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UN calls for cease-fire in Sri Lanka civil war

[AP, Wednesday, 6 May 2009 07:08 No Comment]

ban_10 U.N. Secretary-General Ban Ki-moon has urged Sri Lanka to stop using heavy weapons that risk civilian lives and to suspend its offensive against ethnic Tamil rebels so that desperately needed aid can be sent to the war zone.


Ban spoke to President Mahinda Rajapaksa on the telephone Tuesday night amid heavy international pressure for a humanitarian cease-fire in the conflict. Rajapaksa has brushed off such calls, saying a truce would give the rebels a chance to regroup.


The government has cornered the remaining rebel fighters — along with tens of thousands of civilians — in a narrow coastal strip in the north and stands on the brink of victory after a nearly quarter-century civil war.

Speaking to reporters in New York, Ban said he asked Rajapaksa for "a humanitarian pause in the fighting" to allow aid into the conflict zone and urged the government to stop using heavy weapons in areas heavily populated by civilians.


"I repeat: Protecting civilians and respecting international humanitarian law, must be priority one. The world is watching events closely, including for violations of international law," he said.


The government pledged last week to stop using artillery fire and air strikes, but health officials in the war zone say such attacks have continued.


Ban also said the Tamil Tigers should let the estimated 50,000 civilians trapped by the fighting out of the war zone and to stop forcibly recruiting fighters from their ranks.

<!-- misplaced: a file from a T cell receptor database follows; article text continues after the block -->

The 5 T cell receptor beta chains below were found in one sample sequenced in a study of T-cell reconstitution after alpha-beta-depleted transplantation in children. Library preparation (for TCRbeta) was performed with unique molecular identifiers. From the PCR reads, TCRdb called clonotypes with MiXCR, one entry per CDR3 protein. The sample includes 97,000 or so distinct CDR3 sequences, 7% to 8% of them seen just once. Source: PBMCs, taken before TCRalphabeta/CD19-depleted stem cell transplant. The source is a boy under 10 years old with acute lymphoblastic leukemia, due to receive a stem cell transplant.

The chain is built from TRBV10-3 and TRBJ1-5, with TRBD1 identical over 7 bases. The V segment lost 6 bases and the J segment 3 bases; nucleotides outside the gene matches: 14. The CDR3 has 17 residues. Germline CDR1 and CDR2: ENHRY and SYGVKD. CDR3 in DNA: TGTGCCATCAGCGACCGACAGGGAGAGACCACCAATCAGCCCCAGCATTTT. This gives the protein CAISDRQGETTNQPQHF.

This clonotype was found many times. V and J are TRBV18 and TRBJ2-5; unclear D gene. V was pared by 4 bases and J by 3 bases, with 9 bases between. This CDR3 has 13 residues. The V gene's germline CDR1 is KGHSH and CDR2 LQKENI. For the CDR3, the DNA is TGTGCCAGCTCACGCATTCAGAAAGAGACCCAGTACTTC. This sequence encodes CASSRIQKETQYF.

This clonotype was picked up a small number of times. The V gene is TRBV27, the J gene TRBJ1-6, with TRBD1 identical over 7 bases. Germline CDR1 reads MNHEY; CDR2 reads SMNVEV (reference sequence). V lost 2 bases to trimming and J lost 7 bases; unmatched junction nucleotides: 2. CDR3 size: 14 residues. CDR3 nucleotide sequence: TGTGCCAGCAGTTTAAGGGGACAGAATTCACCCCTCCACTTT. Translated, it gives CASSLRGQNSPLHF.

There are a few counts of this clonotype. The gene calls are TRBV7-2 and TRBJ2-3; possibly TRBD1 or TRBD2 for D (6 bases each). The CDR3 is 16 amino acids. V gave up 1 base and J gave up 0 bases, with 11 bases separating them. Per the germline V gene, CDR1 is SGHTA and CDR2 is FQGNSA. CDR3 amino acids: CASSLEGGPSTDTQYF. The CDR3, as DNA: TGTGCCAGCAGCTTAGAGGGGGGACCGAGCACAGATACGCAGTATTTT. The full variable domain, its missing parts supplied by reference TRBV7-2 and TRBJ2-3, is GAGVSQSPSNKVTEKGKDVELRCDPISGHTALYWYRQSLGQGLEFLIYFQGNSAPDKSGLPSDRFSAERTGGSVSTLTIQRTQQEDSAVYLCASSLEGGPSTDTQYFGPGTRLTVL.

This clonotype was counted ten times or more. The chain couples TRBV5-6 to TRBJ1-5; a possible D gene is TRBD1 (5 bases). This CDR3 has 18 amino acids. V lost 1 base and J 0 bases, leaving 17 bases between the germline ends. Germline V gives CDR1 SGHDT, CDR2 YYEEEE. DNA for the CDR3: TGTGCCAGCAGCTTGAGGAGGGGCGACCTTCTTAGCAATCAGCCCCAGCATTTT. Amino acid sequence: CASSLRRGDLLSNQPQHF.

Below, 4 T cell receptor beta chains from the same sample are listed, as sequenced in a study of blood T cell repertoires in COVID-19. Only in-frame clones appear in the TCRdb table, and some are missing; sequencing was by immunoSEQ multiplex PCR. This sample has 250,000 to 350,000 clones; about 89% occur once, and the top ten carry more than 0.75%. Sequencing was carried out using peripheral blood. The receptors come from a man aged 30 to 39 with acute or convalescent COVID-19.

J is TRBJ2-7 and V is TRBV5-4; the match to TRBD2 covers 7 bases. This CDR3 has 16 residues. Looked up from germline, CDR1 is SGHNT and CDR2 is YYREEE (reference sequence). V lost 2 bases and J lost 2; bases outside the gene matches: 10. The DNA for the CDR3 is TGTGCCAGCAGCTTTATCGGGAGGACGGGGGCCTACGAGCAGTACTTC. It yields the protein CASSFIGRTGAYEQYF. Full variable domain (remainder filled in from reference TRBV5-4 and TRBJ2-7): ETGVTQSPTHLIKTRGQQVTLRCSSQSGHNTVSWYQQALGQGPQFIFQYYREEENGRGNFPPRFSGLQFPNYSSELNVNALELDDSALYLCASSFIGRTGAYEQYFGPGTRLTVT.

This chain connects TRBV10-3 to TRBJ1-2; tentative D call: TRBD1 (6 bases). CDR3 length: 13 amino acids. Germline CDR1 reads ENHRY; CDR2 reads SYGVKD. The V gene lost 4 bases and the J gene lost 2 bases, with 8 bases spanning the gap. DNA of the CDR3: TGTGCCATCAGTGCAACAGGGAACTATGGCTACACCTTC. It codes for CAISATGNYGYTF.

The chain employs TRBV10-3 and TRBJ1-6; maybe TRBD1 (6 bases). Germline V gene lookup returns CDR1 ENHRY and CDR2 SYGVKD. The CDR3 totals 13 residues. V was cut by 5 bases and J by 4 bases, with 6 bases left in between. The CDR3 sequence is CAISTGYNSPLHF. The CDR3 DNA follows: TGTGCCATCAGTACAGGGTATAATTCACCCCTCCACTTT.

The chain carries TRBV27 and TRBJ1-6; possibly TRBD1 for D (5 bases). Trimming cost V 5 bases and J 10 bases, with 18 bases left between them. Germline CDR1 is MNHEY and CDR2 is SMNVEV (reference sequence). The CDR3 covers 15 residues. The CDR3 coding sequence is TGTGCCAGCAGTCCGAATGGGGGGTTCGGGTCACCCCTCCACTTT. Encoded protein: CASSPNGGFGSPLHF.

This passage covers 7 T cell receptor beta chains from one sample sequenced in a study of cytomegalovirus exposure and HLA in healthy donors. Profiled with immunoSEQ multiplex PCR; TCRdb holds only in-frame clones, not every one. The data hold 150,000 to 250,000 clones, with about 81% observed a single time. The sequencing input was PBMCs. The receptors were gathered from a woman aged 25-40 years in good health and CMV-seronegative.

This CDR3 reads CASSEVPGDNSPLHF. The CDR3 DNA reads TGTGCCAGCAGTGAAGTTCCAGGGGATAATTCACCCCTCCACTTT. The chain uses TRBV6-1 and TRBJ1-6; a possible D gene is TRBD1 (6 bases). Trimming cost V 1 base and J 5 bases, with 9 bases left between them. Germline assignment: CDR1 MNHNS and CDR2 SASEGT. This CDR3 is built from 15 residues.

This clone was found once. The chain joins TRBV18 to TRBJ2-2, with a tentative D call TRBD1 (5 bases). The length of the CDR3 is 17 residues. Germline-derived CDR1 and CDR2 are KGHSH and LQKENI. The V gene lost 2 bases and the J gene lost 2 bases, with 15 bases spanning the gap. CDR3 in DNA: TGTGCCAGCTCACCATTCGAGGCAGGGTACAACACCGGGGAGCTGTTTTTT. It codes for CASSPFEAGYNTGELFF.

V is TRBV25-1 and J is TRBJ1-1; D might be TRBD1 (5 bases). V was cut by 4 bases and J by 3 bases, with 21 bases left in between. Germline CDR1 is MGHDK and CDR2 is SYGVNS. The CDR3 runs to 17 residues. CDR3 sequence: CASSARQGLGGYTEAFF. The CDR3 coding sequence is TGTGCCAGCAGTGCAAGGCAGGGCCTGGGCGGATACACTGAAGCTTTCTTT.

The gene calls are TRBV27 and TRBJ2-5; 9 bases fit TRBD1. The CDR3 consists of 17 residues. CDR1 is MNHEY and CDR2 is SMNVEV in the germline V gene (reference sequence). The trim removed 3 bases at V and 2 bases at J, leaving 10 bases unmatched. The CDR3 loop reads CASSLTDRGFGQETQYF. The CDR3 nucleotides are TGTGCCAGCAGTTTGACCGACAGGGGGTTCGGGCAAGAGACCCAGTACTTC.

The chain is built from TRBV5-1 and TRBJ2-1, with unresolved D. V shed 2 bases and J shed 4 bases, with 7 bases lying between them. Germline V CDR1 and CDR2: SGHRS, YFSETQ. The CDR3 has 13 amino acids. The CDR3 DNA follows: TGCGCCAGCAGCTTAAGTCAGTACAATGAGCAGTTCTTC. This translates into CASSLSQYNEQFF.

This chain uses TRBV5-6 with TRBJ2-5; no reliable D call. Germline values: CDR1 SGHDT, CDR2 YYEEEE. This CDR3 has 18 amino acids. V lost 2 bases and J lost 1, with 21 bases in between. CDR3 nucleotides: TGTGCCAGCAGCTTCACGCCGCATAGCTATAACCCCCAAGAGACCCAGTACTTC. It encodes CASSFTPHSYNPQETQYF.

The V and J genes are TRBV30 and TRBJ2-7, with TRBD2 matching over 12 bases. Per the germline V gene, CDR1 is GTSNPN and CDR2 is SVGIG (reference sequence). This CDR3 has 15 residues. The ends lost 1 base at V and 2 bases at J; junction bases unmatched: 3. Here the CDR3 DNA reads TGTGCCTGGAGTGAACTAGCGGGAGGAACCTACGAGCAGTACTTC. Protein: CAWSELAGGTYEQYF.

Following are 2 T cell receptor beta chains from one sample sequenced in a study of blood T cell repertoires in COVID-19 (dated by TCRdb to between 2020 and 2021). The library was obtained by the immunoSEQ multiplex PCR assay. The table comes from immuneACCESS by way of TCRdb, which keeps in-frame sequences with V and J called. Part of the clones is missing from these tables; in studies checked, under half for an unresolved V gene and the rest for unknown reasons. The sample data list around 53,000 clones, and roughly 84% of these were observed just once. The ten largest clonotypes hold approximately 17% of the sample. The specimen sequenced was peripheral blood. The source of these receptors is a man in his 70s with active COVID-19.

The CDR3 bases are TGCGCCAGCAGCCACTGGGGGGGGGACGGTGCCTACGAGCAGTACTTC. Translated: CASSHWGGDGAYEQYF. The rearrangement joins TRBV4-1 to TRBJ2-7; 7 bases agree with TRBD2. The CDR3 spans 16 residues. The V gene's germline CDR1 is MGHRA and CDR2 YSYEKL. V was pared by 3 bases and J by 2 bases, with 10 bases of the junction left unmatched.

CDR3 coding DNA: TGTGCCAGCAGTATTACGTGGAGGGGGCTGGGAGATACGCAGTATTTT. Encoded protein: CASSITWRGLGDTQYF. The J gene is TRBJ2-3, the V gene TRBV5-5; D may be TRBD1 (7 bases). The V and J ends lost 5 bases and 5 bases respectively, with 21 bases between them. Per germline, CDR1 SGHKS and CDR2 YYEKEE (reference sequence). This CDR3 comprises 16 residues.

"Above all, there is an urgent need for the two sides to bring the conflict to a peaceful and orderly end," he said.


The appeal came as a British parliamentary delegation finished a two-day tour of the country and a Canadian Cabinet minister also visited. Last week the British and French foreign ministers traveled here to personally press for a humanitarian truce.


The intense fighting since the end of January has killed about 6,500 civilians, according to a U.N. document compiled last month. Hundreds of more civilians have been reported killed since then.


During the phone conversation, Rajapaksa invited Ban to visit the country and personally assess the situation, according to a statement from the president’s office. U.N. spokesman Gordon Weiss said no decision had been made on such a visit.


The rebels said in a statement Tuesday that civilians trapped in the war zone were facing starvation and accused the government of blocking food deliveries. Health officials in the area have also said the elderly and children were suffering and dying in increasing numbers because of lack of food.


Human Rights Minister Mahinda Samarasinghe said the government had delivered enough food and accused the rebels of grabbing the supplies for themselves.


Reporters and independent observers are barred from the war zone making the government’s claims difficult to verify.

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